BioteQ Commissions Copper Recovery Plant in China

BioteQ Environmental Technologies has initiated commissioning of a new plant at the Dexing mine site in China, as part of a joint venture with Jiangxi Copper. The $4.2-million plant, according to the company, will recover copper, using BioteQ’s proprietary ChemSulphide process, to produce a saleable metal product and clean water that can be discharged to the environment. The project partners share equally in the capital and operating costs, as well as the metals recovered.

In the ChemSulphide process, chemical sulphide is added to a contactor tank where it mixes with the water to be treated under controlled conditions to selectively precipitate metals as a metal sulphide. The precipitated metals and water are pumped to a clarifier tank where the clean water is separated from the metal solids and discharged or recycled. The metal solids are filtered to remove excess water, producing a high grade metal sulphide product suitable for refining. To recover separate metal sulphide products, separate contactor and clarifier tanks are set up in series.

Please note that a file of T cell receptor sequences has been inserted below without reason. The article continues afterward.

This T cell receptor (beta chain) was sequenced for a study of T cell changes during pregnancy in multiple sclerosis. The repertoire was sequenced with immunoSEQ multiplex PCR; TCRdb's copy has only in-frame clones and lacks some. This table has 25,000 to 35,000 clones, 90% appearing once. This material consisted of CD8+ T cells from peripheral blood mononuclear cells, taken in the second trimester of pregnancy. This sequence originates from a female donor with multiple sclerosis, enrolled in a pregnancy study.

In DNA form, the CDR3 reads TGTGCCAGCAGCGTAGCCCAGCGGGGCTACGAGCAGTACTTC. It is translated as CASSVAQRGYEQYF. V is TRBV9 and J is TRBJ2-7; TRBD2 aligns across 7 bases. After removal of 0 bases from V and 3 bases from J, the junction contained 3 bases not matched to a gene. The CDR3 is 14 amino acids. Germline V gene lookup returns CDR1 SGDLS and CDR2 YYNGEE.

Commissioning is expected to take three to four months. When complete, the plant will begin processing metal-laden waste water from several sources at Dexing, and the joint venture will begin generating revenues. It is anticipated that the plant will initially produce a minimum of 1 million lb of copper per year. The joint venture plans to increase the volume of water processed in stages. The maximum capacity of the plant is 4.4 million lb per year, depending on the copper grade and volume of acidic water treated. The copper product will be refined at the Jiangxi Copper refinery.

The Dexing mine, located near Dexing City in Jiangxi Province in southeastern China, currently produces 120,000 mt/y of copper concentrate from flotation concentrate and also operates a heap leach using SX-EW to produce copper cathode from low-grade stockpiles. Daily production at the mine is 100,000 mt of ore and the current resource is estimated to provide 50 years of operation at current production rates. Drainage from the mine’s waste dumps and low grade stockpiles is acidic and contains copper values.

The company also recently reported that it had struck a development agreement with Freeport McMoRan Copper & Gold to jointly engineer, construct and operate a demonstration plant for the removal of sulphate and other dissolved solids at the Sierrita copper mine site in southern Arizona, using its proprietary Sulf-IX ion-exchange technology. The plant, to be constructed in 2008, is expected to have a total capacity of 125 gallons per minute.

As featured in Womp 07 Vol 9 -